Culture Shock

I have been told countless times since I signed up for the Baylor In Maastricht program last March that studying in another country would be a huge culture shock. I would nod my head in agreement each time someone would explain to me the difficulties of another country, but I never fully realized how different it would be until I stepped off of the bus in Maastricht, The Netherlands last Monday.

I do not speak Dutch and I am surrounded by a city full of Dutch street signs, shops, menues and, most importantly, people. I knew it would take me awhile to adjust, but in those first couple days, I felt completely insignificant and disoriented.

There are so many minute details in Maastricht that differ from America. Glasses are smaller, shoe sizes are not measured in feet, water and bathrooms cost money at restaurants, ketsup occasionally has curry in it, butter is a popular sandwich condiment, coffee comes in individual packets or sachets like tea, plastic shopping bags cost money and many many more.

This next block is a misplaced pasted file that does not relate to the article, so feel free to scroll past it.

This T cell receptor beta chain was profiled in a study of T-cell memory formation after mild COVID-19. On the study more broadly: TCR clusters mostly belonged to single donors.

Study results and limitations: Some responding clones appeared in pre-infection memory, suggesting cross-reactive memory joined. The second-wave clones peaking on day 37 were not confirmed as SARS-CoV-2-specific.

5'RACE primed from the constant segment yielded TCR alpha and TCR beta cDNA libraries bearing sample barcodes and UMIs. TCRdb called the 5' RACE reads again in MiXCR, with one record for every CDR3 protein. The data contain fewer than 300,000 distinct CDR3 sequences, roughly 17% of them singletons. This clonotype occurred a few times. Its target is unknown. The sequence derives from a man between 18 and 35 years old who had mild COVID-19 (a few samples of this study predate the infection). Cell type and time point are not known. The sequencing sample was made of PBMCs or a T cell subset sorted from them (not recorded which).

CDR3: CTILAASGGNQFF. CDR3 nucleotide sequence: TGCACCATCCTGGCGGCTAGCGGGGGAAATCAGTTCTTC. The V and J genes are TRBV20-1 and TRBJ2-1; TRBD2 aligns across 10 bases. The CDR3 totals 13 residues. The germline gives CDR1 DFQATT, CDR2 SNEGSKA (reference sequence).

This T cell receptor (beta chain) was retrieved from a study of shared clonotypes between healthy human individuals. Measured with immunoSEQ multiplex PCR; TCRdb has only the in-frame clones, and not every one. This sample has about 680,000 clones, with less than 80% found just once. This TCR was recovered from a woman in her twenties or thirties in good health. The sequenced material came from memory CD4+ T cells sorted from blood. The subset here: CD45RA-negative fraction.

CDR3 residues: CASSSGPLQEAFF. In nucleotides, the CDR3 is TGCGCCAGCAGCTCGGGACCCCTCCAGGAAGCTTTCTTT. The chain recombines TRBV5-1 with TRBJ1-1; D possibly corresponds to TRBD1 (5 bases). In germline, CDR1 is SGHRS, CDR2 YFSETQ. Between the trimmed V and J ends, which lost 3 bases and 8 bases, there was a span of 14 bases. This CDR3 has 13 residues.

One experience I had last Sunday with my roommate really changed my perspective. I know it sounds silly, but even though my roommate, Katie, and I had been in Maastricht for a week and we should have known better, we did not bring  a Dutch translation book with us when we went to order Chinese takeout at a restaurant down the street from our dormitory. I didn’t even think about the fact that a Chinese menu would be in Dutch. When we arrived and began flipping through the menu, we looked at each other in horror because we barely understood a word of it. What was “tahoe met oestersaus” or “nasi goreng met varkenssvlees en groenten”?

Finally after trial and error and because Katie figured out the word “chicken” in Dutch was “kippen,” we decided to order “kippenblokjes met cashewnoten” which we dearly hoped was cashew chicken. Thankfully when we got back to our room and opened the takeout box, it was cashew chicken.

I learned a humbling  lesson about surviving in other coutries and about adapting to my surroundings that evening. I had an underlying idea that even though I was in another country with different languages and customs, I would be able to get by with only my English understanding and hope that others would cater to me. But, I learned that because I am the outsider, I should be the one to take the steps to understand the language and customs. I am going to try very hard from now on to learn as much Dutch phrases as I can to able to interact smoothly and safely in Maastricht and make it my temporary home.



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